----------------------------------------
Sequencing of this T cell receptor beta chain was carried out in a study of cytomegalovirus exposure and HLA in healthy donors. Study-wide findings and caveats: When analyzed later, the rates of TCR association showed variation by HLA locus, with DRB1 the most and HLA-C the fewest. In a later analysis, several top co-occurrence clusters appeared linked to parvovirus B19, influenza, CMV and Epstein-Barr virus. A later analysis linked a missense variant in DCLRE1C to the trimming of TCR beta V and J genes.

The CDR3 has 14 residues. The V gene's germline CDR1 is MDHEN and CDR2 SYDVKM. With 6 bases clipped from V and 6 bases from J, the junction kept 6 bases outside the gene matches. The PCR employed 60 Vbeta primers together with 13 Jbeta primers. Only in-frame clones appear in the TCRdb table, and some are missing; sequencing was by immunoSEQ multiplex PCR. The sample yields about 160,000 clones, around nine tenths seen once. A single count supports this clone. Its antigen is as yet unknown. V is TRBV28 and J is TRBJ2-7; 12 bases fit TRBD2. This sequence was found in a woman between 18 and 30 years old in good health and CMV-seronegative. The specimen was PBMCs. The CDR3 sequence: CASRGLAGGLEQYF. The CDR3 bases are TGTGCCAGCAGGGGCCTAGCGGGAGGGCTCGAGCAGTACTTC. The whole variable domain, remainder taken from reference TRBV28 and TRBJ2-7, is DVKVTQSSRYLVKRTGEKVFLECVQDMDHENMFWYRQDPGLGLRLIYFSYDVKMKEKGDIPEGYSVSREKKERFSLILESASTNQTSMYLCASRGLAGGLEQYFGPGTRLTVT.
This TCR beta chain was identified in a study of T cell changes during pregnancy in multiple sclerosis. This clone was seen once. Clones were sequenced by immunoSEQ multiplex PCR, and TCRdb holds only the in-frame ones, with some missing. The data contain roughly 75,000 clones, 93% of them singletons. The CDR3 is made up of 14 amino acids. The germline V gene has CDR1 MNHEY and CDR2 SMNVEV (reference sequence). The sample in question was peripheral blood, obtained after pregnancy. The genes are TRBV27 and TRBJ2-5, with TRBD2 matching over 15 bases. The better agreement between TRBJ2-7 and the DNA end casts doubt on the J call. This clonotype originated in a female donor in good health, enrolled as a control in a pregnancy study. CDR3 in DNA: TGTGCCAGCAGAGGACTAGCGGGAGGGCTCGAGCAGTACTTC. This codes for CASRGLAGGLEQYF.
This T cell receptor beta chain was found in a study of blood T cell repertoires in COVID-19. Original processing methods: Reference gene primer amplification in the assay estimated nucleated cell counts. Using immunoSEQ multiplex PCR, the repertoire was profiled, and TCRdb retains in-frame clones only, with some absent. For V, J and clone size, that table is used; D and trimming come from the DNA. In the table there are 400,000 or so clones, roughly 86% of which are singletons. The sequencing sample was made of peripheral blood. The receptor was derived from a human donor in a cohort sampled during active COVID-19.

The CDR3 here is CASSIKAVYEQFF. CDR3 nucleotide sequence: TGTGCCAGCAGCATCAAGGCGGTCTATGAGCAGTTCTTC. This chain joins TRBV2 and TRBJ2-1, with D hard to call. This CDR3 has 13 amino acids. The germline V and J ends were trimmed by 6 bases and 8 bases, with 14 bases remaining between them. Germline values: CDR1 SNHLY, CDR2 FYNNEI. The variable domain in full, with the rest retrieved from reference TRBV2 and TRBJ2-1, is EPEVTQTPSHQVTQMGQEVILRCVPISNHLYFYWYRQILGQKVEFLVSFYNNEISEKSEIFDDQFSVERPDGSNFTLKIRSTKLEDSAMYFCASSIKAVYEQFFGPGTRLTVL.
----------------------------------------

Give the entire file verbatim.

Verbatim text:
Sequencing of this T cell receptor beta chain was carried out in a study of cytomegalovirus exposure and HLA in healthy donors. Study-wide findings and caveats: When analyzed later, the rates of TCR association showed variation by HLA locus, with DRB1 the most and HLA-C the fewest. In a later analysis, several top co-occurrence clusters appeared linked to parvovirus B19, influenza, CMV and Epstein-Barr virus. A later analysis linked a missense variant in DCLRE1C to the trimming of TCR beta V and J genes.

The CDR3 has 14 residues. The V gene's germline CDR1 is MDHEN and CDR2 SYDVKM. With 6 bases clipped from V and 6 bases from J, the junction kept 6 bases outside the gene matches. The PCR employed 60 Vbeta primers together with 13 Jbeta primers. Only in-frame clones appear in the TCRdb table, and some are missing; sequencing was by immunoSEQ multiplex PCR. The sample yields about 160,000 clones, around nine tenths seen once. A single count supports this clone. Its antigen is as yet unknown. V is TRBV28 and J is TRBJ2-7; 12 bases fit TRBD2. This sequence was found in a woman between 18 and 30 years old in good health and CMV-seronegative. The specimen was PBMCs. The CDR3 sequence: CASRGLAGGLEQYF. The CDR3 bases are TGTGCCAGCAGGGGCCTAGCGGGAGGGCTCGAGCAGTACTTC. The whole variable domain, remainder taken from reference TRBV28 and TRBJ2-7, is DVKVTQSSRYLVKRTGEKVFLECVQDMDHENMFWYRQDPGLGLRLIYFSYDVKMKEKGDIPEGYSVSREKKERFSLILESASTNQTSMYLCASRGLAGGLEQYFGPGTRLTVT.
This TCR beta chain was identified in a study of T cell changes during pregnancy in multiple sclerosis. This clone was seen once. Clones were sequenced by immunoSEQ multiplex PCR, and TCRdb holds only the in-frame ones, with some missing. The data contain roughly 75,000 clones, 93% of them singletons. The CDR3 is made up of 14 amino acids. The germline V gene has CDR1 MNHEY and CDR2 SMNVEV (reference sequence). The sample in question was peripheral blood, obtained after pregnancy. The genes are TRBV27 and TRBJ2-5, with TRBD2 matching over 15 bases. The better agreement between TRBJ2-7 and the DNA end casts doubt on the J call. This clonotype originated in a female donor in good health, enrolled as a control in a pregnancy study. CDR3 in DNA: TGTGCCAGCAGAGGACTAGCGGGAGGGCTCGAGCAGTACTTC. This codes for CASRGLAGGLEQYF.
This T cell receptor beta chain was found in a study of blood T cell repertoires in COVID-19. Original processing methods: Reference gene primer amplification in the assay estimated nucleated cell counts. Using immunoSEQ multiplex PCR, the repertoire was profiled, and TCRdb retains in-frame clones only, with some absent. For V, J and clone size, that table is used; D and trimming come from the DNA. In the table there are 400,000 or so clones, roughly 86% of which are singletons. The sequencing sample was made of peripheral blood. The receptor was derived from a human donor in a cohort sampled during active COVID-19.

The CDR3 here is CASSIKAVYEQFF. CDR3 nucleotide sequence: TGTGCCAGCAGCATCAAGGCGGTCTATGAGCAGTTCTTC. This chain joins TRBV2 and TRBJ2-1, with D hard to call. This CDR3 has 13 amino acids. The germline V and J ends were trimmed by 6 bases and 8 bases, with 14 bases remaining between them. Germline values: CDR1 SNHLY, CDR2 FYNNEI. The variable domain in full, with the rest retrieved from reference TRBV2 and TRBJ2-1, is EPEVTQTPSHQVTQMGQEVILRCVPISNHLYFYWYRQILGQKVEFLVSFYNNEISEKSEIFDDQFSVERPDGSNFTLKIRSTKLEDSAMYFCASSIKAVYEQFFGPGTRLTVL.